As well as the ongoing 'Pitties, we also have an SB Nation-wide set of awards, voted upon by two contributors from each site - in the case of the SnakePit, it's myself and 'Charmer. This week, those awards will be handed out: we start with the Manager of the Year today, and then tomorrow we have the Rookie of the Year; Wednesday is the Cy Young, and Thursday will be the MVP. As with the BBWAA awards, there's one for each league; for obvious reasons, we'll be concentrating on the National League awards, though will also mention the top few finishers in the American League, for completeness.
Follow us after the jump, where we'll start with the National League and American League Managers of the Year.
|1||Jim Tracy||Colorado Rockies||24||1||2||125|
|2||Tony LaRussa||St. Louis Cardinals||3||7||10||46|
|3||Fredi Gonzalez||Florida Marlins||2||6||5||33|
|4||Joe Torre||Los Angeles Dodgers||-||9||2||29|
|5||Charlie Manuel||Philadelphia Phillies||-||3||5||14|
|6||Bruce Bochy||San Francisco Giants||1||1||1||9|
|7||Bobby Cox||Atlanta Braves||-||1||4||7|
|8||Bud Black||San Diego Padres||-||1||1||4|
|9||John Russell||Pittsburgh Pirates||-||1||-||3|
Probably not too much of a surprise here, with the stunning turnaround achieved by Jim Tracy on the Colorado Rockies impressing the members of the SB Nation academy. After starting the season 18-28 under Clint Hurdle - a win percentage fractionally worse than the one that got the other 2007 NLCS manager, Bob Melvin, fired here in Arizona - Colorado went 74-42 the rest of the way. That extrapolates to a 103-win full season, an amazing reversal to disprove the argument that in-season managerial changes never work. It worked immediately in Denver, where they went 18-5 over his first four weeks, including a 16-1 run.
Be interested to hear from some of the visiting Rockies fans why they think it made such a difference to the team. I am, of course, supremely jealous that it didn't work out quite so well in Arizona - Bob Melvin's winning percentage (.414) was only improved upon slightly by AJ Hinch (.436). One of the suggestions touched upon in 'charmer's end of season review, was that the players in Colorado were much more on board with the change. The ones here had to be convinced, to varying degrees, both of the need for change and that Hinch was the right man for the job, given his lack of managerial experience.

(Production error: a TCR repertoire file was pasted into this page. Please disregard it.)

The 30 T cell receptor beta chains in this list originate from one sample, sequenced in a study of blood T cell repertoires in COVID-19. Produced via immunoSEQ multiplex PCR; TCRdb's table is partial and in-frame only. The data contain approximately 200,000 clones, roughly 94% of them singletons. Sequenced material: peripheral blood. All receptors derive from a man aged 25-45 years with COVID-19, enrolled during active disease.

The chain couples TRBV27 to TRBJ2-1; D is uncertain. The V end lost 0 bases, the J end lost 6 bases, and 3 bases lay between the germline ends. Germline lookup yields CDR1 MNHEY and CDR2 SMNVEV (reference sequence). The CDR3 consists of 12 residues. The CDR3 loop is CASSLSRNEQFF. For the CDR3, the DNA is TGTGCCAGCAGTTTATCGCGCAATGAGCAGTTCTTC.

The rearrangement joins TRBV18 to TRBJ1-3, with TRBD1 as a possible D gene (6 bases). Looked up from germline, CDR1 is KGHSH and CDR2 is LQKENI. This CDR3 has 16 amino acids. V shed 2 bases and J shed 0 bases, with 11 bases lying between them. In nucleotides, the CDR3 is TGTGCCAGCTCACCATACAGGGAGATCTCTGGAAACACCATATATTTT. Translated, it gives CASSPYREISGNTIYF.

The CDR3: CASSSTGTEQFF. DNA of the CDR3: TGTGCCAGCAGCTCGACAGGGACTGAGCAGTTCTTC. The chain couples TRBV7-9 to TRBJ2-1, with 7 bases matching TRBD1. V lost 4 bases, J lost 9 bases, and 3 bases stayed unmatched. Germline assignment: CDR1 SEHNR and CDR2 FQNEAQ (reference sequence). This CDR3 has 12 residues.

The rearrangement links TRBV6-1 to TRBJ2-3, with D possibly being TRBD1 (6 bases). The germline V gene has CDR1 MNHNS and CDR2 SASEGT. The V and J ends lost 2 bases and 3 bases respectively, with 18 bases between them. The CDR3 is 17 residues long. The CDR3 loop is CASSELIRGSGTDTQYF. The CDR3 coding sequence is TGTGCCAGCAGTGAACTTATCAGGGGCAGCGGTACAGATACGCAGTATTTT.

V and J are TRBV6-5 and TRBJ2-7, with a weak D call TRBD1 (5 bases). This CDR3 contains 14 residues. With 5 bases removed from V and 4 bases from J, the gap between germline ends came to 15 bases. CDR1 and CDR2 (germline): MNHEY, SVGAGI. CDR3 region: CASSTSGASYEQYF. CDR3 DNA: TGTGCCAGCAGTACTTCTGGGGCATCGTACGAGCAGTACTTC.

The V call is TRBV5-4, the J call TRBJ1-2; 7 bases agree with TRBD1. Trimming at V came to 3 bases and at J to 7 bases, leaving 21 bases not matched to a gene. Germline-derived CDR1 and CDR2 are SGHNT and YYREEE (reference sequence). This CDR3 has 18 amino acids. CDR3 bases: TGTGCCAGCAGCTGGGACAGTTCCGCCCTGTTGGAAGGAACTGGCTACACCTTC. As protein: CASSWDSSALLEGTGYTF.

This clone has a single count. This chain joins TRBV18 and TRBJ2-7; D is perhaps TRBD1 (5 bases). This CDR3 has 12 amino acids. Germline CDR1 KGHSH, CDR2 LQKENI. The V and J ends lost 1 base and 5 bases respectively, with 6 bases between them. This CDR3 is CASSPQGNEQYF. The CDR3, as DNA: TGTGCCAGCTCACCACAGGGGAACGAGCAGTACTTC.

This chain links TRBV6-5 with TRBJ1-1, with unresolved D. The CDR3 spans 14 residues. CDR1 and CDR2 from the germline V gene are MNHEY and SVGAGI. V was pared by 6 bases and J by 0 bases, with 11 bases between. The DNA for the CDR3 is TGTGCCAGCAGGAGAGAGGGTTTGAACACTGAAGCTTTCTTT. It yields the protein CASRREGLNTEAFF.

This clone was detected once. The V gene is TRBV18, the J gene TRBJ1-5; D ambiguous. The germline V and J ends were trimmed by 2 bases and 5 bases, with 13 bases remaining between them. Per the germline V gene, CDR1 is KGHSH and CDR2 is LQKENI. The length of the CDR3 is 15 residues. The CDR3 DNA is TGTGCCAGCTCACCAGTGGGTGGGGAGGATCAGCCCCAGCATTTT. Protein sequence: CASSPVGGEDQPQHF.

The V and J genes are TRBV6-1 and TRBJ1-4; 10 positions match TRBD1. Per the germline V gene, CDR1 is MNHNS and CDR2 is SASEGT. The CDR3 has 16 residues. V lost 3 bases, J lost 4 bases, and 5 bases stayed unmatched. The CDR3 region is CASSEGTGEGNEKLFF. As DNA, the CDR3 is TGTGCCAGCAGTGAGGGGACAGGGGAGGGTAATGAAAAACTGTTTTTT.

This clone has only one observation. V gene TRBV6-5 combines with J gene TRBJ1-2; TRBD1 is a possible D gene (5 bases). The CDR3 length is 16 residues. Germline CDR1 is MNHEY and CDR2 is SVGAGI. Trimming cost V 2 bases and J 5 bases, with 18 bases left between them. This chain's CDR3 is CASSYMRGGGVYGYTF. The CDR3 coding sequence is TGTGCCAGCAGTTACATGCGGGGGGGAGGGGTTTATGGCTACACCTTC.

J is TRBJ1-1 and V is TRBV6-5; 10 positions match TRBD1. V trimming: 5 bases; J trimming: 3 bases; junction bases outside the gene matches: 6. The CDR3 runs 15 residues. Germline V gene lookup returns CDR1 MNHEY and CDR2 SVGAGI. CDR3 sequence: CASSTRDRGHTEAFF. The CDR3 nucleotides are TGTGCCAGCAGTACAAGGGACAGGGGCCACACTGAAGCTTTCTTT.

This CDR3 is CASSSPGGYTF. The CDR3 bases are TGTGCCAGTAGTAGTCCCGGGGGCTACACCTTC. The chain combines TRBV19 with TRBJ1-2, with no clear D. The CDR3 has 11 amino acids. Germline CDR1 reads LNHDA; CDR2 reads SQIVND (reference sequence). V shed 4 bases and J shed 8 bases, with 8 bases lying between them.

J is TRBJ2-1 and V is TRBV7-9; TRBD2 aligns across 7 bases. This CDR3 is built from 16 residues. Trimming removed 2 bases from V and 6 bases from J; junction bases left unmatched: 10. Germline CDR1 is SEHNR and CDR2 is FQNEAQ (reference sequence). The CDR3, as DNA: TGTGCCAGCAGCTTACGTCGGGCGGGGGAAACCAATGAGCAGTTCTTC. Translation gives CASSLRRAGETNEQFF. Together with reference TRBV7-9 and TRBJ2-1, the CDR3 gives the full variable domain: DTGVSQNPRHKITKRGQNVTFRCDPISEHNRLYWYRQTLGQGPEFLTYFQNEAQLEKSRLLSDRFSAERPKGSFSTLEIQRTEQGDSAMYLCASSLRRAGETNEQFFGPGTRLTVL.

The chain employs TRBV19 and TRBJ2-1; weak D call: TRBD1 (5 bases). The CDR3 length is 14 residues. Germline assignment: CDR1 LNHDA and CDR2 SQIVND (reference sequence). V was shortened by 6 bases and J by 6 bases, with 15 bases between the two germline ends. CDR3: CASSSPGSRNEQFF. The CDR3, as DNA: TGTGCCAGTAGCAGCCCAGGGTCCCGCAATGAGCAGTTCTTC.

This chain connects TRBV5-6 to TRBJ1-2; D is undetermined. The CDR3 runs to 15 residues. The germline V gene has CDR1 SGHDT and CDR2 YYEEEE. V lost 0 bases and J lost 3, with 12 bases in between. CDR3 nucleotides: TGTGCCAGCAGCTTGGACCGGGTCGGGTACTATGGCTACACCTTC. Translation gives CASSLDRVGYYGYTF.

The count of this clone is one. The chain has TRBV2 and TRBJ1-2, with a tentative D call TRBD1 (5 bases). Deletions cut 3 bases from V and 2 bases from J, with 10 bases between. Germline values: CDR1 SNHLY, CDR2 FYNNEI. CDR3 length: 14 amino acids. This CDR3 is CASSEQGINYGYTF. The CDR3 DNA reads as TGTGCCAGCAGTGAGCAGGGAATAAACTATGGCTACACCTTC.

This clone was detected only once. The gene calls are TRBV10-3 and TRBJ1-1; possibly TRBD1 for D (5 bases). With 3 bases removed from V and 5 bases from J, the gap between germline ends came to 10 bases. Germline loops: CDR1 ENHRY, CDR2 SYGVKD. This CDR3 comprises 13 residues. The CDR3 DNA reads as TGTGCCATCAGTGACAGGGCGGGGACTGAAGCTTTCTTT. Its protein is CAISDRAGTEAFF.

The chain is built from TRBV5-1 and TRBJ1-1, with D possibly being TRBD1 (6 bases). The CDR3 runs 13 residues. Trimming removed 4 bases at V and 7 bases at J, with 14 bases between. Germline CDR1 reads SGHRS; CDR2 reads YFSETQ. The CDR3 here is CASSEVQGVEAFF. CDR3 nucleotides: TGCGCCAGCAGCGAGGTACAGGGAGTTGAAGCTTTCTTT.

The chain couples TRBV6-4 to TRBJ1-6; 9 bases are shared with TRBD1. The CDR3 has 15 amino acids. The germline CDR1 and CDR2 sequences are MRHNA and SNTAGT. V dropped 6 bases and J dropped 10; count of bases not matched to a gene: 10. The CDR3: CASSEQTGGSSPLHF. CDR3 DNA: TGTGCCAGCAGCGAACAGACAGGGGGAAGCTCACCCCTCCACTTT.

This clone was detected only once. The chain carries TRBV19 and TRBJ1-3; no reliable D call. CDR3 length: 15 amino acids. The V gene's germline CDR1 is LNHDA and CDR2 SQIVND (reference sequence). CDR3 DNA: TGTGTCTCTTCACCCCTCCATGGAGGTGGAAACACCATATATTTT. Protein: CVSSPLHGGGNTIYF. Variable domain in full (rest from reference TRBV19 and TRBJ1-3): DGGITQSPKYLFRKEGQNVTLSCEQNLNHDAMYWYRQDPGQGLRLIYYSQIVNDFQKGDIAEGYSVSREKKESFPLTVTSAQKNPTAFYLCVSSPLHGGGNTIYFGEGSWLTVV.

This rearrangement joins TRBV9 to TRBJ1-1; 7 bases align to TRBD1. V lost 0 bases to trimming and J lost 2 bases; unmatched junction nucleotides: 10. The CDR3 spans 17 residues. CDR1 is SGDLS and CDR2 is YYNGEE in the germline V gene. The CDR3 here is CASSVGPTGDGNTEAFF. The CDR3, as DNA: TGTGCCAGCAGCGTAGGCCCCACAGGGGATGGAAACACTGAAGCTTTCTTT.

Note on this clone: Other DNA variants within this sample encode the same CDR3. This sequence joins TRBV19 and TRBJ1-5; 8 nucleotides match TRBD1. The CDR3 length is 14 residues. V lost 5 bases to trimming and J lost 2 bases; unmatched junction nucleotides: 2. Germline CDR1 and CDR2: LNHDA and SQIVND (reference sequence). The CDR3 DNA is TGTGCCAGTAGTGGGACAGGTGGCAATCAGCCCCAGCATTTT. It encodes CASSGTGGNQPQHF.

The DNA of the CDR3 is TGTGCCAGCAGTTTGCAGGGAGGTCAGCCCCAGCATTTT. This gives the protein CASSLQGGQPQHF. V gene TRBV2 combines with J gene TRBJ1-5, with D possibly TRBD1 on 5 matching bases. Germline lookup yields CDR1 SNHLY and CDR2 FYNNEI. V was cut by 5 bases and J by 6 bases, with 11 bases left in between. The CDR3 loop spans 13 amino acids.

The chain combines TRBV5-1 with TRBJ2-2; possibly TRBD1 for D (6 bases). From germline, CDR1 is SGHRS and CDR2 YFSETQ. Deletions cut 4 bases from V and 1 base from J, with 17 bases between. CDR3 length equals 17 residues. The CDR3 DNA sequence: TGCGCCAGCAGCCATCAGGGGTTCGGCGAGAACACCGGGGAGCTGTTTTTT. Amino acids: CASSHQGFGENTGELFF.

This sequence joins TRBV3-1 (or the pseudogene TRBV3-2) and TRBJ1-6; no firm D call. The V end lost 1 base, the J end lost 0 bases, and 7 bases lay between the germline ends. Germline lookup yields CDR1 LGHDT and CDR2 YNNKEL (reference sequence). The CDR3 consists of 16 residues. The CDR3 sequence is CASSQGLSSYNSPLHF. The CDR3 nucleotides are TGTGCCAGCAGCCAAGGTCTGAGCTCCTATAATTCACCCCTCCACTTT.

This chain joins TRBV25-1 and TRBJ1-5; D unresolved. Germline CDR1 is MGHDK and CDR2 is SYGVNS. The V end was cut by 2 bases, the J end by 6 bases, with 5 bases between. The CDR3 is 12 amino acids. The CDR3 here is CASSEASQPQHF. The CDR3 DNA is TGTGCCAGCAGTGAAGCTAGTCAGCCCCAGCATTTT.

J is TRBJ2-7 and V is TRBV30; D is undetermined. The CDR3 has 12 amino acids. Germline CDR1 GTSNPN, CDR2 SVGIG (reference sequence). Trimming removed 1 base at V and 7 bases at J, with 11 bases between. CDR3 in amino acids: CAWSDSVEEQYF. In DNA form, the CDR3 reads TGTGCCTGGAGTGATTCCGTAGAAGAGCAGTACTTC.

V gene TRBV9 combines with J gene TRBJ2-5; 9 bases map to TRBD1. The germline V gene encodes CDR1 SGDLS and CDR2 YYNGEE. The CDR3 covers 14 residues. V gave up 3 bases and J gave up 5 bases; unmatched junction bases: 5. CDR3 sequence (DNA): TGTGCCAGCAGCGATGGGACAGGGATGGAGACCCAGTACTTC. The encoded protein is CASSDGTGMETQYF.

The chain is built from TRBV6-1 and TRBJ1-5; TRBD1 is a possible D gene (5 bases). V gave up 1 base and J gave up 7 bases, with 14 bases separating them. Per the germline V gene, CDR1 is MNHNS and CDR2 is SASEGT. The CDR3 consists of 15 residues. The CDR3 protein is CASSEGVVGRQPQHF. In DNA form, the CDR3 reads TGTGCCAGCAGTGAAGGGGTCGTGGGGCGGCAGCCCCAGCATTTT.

My ballot is actually sitting at work, so I'm not certain who I picked, though I'm fairly sure that it was Tracy as my #1 - odds in favor, since he got 80% of the first-place ballots [looks like one blog didn't take part]. A lot less unanimity for the second- and third-place spots, with nine of the 16 NL teams seeing their helmsmen mentioned. I think I went for Fredi Gonzalez as my runner-up, based on the wonders worked in Florida on a budget that could be funded from the back of the sofa in George Steinbrenner's office. Fire sale or not, the Marlins are probably the poster-child for winning in a small market, and one can only wonder what Gonzalez might do if given a reasonable amount of cash.
Of course, this is as much an award for the front-office who construct the team: I'm really not certain how much influence the manager generally has. There are exceptions, however, and if any manager does affect his team, it's probably third-place finisher, Tony LaRussa. He has absolutely no hesitation in rejecting "conventional" wisdom when he feels it's in the best interests of winning, e.g. batting his pitcher eighth. If I could pick any other major-league manager to be in charge of Arizona, it'd be LaRussa. Elsewhere on the ballot, I'm not sure who voted for John Russell in Pittsburgh, for leading his team to a brilliant 62-99 record, ahead only of the Nationals. I went over to Bucs Dugout, and if it was them, they're not 'fessing up, yet...
I trust it wasn't 'charmer, anyway - I'm sure she will be along a llttle later to discuss her ballot and explain her picks. I'll finish with a quick mention of the American League results, where both Ron Gardenhire of the Twins and the Angels' Mike Scioscia ended up with nine first-place votes. However, Scioscia got more X's further down the ballot, and so took the award, with Don Wakamatsu of Seattle finishing behind Gardenhire. I can't believe that almost half the voters left Gardenhire off their ballots entirely: again, we're talking about a man who has worked wonders with little or no cash, and has got to be in the running, at the very least. He'd have got my vote, certainly, though as we only get to vote for our own leagues, that's a token gesture. Here's the full results there:
|1||Mike Scioscia||Los Angeles Angels||9||8||3||72|
|2||Ron Gardenhire||Minnesota Twins||9||5||1||61|
|3||Don Wakamatsu||Seattle Mariners||6||3||8||47|
|4||Joe Girardi||New York Yankees||2||4||2||24|
|5||Ron Washington||Texas Rangers||1||4||4||21|
|6||Terry Francona||Boston Red Sox||1||1||3||11|
|7||Jim Leyland||Detroit Tigers||-||2||4||10|
|8||Joe Maddon||Tampa Bay Rays||-||1||1||4|
|9||Ozzie Guillen||Chicago White Sox||-||-||1||1|
|10||Trey Hillman||Kansas City Royals||-||-||1||1|
Tomorrow, we'll continue the series with the Rookie of the Year award.